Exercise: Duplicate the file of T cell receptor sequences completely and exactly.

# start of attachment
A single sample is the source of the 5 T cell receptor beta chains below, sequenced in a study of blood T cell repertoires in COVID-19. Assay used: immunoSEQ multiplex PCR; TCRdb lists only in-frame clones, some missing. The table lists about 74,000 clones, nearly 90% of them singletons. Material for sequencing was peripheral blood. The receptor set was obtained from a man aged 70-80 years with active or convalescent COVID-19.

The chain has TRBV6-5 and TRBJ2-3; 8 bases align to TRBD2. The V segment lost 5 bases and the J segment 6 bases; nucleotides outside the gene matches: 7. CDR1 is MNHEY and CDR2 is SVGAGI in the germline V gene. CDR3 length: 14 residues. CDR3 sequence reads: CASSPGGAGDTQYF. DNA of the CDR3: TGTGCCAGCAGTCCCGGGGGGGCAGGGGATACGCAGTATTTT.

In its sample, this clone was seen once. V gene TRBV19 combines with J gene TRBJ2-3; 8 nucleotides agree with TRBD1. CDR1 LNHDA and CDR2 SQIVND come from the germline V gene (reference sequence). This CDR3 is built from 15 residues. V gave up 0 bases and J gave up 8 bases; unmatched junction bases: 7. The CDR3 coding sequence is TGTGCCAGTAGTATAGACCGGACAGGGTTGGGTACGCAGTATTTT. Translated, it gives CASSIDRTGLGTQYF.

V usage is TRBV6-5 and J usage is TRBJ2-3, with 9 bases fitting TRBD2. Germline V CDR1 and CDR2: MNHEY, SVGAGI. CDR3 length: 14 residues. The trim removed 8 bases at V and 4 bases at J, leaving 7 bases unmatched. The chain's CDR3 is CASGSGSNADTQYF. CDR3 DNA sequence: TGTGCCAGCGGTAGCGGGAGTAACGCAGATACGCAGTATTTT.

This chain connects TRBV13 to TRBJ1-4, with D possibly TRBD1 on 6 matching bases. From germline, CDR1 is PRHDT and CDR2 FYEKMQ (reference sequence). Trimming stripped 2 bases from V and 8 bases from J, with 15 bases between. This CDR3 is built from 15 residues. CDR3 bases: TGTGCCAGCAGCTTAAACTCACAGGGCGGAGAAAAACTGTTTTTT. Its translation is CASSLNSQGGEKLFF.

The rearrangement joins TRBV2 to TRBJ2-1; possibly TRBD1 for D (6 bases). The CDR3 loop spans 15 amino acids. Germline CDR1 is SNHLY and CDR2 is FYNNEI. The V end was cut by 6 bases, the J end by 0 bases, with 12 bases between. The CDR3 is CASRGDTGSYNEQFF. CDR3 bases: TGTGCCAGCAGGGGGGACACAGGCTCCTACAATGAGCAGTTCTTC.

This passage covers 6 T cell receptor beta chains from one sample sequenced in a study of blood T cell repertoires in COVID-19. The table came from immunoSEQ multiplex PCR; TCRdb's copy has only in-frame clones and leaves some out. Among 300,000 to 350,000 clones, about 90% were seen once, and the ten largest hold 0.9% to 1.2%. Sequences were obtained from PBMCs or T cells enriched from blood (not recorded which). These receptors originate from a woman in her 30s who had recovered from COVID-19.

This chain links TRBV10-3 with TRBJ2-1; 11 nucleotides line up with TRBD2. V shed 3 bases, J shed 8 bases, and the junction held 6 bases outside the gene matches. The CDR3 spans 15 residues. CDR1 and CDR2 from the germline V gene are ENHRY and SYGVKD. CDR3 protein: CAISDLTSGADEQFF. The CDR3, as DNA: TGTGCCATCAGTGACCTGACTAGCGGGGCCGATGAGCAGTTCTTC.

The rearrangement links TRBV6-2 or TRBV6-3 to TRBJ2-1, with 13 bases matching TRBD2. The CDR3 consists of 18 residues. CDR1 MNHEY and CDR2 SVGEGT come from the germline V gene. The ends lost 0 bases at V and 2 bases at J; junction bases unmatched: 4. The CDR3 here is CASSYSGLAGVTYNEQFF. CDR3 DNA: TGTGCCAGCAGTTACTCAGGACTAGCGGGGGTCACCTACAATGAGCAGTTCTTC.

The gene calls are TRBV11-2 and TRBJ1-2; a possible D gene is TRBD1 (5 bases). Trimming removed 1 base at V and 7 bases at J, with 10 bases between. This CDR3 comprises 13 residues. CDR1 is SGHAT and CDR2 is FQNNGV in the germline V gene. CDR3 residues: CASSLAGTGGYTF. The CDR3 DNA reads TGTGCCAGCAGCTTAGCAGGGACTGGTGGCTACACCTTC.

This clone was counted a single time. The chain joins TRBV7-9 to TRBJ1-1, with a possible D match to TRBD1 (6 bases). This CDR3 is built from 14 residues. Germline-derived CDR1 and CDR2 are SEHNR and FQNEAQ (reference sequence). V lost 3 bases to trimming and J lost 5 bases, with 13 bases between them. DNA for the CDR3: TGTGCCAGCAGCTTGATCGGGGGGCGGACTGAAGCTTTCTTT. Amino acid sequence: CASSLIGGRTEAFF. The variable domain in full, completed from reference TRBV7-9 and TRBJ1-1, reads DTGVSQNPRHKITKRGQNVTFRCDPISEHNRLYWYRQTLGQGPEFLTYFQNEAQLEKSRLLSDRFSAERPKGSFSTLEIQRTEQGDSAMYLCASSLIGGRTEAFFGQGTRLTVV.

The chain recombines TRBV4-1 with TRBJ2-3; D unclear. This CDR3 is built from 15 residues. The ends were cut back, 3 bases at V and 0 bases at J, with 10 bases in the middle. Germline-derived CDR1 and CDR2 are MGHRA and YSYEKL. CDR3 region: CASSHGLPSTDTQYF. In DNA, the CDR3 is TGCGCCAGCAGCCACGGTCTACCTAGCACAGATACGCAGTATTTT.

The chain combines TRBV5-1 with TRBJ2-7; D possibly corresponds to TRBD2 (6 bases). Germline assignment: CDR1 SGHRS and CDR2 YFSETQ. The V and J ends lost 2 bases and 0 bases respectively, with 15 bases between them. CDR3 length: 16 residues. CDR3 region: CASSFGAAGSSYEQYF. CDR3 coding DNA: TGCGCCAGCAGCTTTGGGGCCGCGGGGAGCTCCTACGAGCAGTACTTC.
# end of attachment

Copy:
A single sample is the source of the 5 T cell receptor beta chains below, sequenced in a study of blood T cell repertoires in COVID-19. Assay used: immunoSEQ multiplex PCR; TCRdb lists only in-frame clones, some missing. The table lists about 74,000 clones, nearly 90% of them singletons. Material for sequencing was peripheral blood. The receptor set was obtained from a man aged 70-80 years with active or convalescent COVID-19.

The chain has TRBV6-5 and TRBJ2-3; 8 bases align to TRBD2. The V segment lost 5 bases and the J segment 6 bases; nucleotides outside the gene matches: 7. CDR1 is MNHEY and CDR2 is SVGAGI in the germline V gene. CDR3 length: 14 residues. CDR3 sequence reads: CASSPGGAGDTQYF. DNA of the CDR3: TGTGCCAGCAGTCCCGGGGGGGCAGGGGATACGCAGTATTTT.

In its sample, this clone was seen once. V gene TRBV19 combines with J gene TRBJ2-3; 8 nucleotides agree with TRBD1. CDR1 LNHDA and CDR2 SQIVND come from the germline V gene (reference sequence). This CDR3 is built from 15 residues. V gave up 0 bases and J gave up 8 bases; unmatched junction bases: 7. The CDR3 coding sequence is TGTGCCAGTAGTATAGACCGGACAGGGTTGGGTACGCAGTATTTT. Translated, it gives CASSIDRTGLGTQYF.

V usage is TRBV6-5 and J usage is TRBJ2-3, with 9 bases fitting TRBD2. Germline V CDR1 and CDR2: MNHEY, SVGAGI. CDR3 length: 14 residues. The trim removed 8 bases at V and 4 bases at J, leaving 7 bases unmatched. The chain's CDR3 is CASGSGSNADTQYF. CDR3 DNA sequence: TGTGCCAGCGGTAGCGGGAGTAACGCAGATACGCAGTATTTT.

This chain connects TRBV13 to TRBJ1-4, with D possibly TRBD1 on 6 matching bases. From germline, CDR1 is PRHDT and CDR2 FYEKMQ (reference sequence). Trimming stripped 2 bases from V and 8 bases from J, with 15 bases between. This CDR3 is built from 15 residues. CDR3 bases: TGTGCCAGCAGCTTAAACTCACAGGGCGGAGAAAAACTGTTTTTT. Its translation is CASSLNSQGGEKLFF.

The rearrangement joins TRBV2 to TRBJ2-1; possibly TRBD1 for D (6 bases). The CDR3 loop spans 15 amino acids. Germline CDR1 is SNHLY and CDR2 is FYNNEI. The V end was cut by 6 bases, the J end by 0 bases, with 12 bases between. The CDR3 is CASRGDTGSYNEQFF. CDR3 bases: TGTGCCAGCAGGGGGGACACAGGCTCCTACAATGAGCAGTTCTTC.

This passage covers 6 T cell receptor beta chains from one sample sequenced in a study of blood T cell repertoires in COVID-19. The table came from immunoSEQ multiplex PCR; TCRdb's copy has only in-frame clones and leaves some out. Among 300,000 to 350,000 clones, about 90% were seen once, and the ten largest hold 0.9% to 1.2%. Sequences were obtained from PBMCs or T cells enriched from blood (not recorded which). These receptors originate from a woman in her 30s who had recovered from COVID-19.

This chain links TRBV10-3 with TRBJ2-1; 11 nucleotides line up with TRBD2. V shed 3 bases, J shed 8 bases, and the junction held 6 bases outside the gene matches. The CDR3 spans 15 residues. CDR1 and CDR2 from the germline V gene are ENHRY and SYGVKD. CDR3 protein: CAISDLTSGADEQFF. The CDR3, as DNA: TGTGCCATCAGTGACCTGACTAGCGGGGCCGATGAGCAGTTCTTC.

The rearrangement links TRBV6-2 or TRBV6-3 to TRBJ2-1, with 13 bases matching TRBD2. The CDR3 consists of 18 residues. CDR1 MNHEY and CDR2 SVGEGT come from the germline V gene. The ends lost 0 bases at V and 2 bases at J; junction bases unmatched: 4. The CDR3 here is CASSYSGLAGVTYNEQFF. CDR3 DNA: TGTGCCAGCAGTTACTCAGGACTAGCGGGGGTCACCTACAATGAGCAGTTCTTC.

The gene calls are TRBV11-2 and TRBJ1-2; a possible D gene is TRBD1 (5 bases). Trimming removed 1 base at V and 7 bases at J, with 10 bases between. This CDR3 comprises 13 residues. CDR1 is SGHAT and CDR2 is FQNNGV in the germline V gene. CDR3 residues: CASSLAGTGGYTF. The CDR3 DNA reads TGTGCCAGCAGCTTAGCAGGGACTGGTGGCTACACCTTC.

This clone was counted a single time. The chain joins TRBV7-9 to TRBJ1-1, with a possible D match to TRBD1 (6 bases). This CDR3 is built from 14 residues. Germline-derived CDR1 and CDR2 are SEHNR and FQNEAQ (reference sequence). V lost 3 bases to trimming and J lost 5 bases, with 13 bases between them. DNA for the CDR3: TGTGCCAGCAGCTTGATCGGGGGGCGGACTGAAGCTTTCTTT. Amino acid sequence: CASSLIGGRTEAFF. The variable domain in full, completed from reference TRBV7-9 and TRBJ1-1, reads DTGVSQNPRHKITKRGQNVTFRCDPISEHNRLYWYRQTLGQGPEFLTYFQNEAQLEKSRLLSDRFSAERPKGSFSTLEIQRTEQGDSAMYLCASSLIGGRTEAFFGQGTRLTVV.

The chain recombines TRBV4-1 with TRBJ2-3; D unclear. This CDR3 is built from 15 residues. The ends were cut back, 3 bases at V and 0 bases at J, with 10 bases in the middle. Germline-derived CDR1 and CDR2 are MGHRA and YSYEKL. CDR3 region: CASSHGLPSTDTQYF. In DNA, the CDR3 is TGCGCCAGCAGCCACGGTCTACCTAGCACAGATACGCAGTATTTT.

The chain combines TRBV5-1 with TRBJ2-7; D possibly corresponds to TRBD2 (6 bases). Germline assignment: CDR1 SGHRS and CDR2 YFSETQ. The V and J ends lost 2 bases and 0 bases respectively, with 15 bases between them. CDR3 length: 16 residues. CDR3 region: CASSFGAAGSSYEQYF. CDR3 coding DNA: TGCGCCAGCAGCTTTGGGGCCGCGGGGAGCTCCTACGAGCAGTACTTC.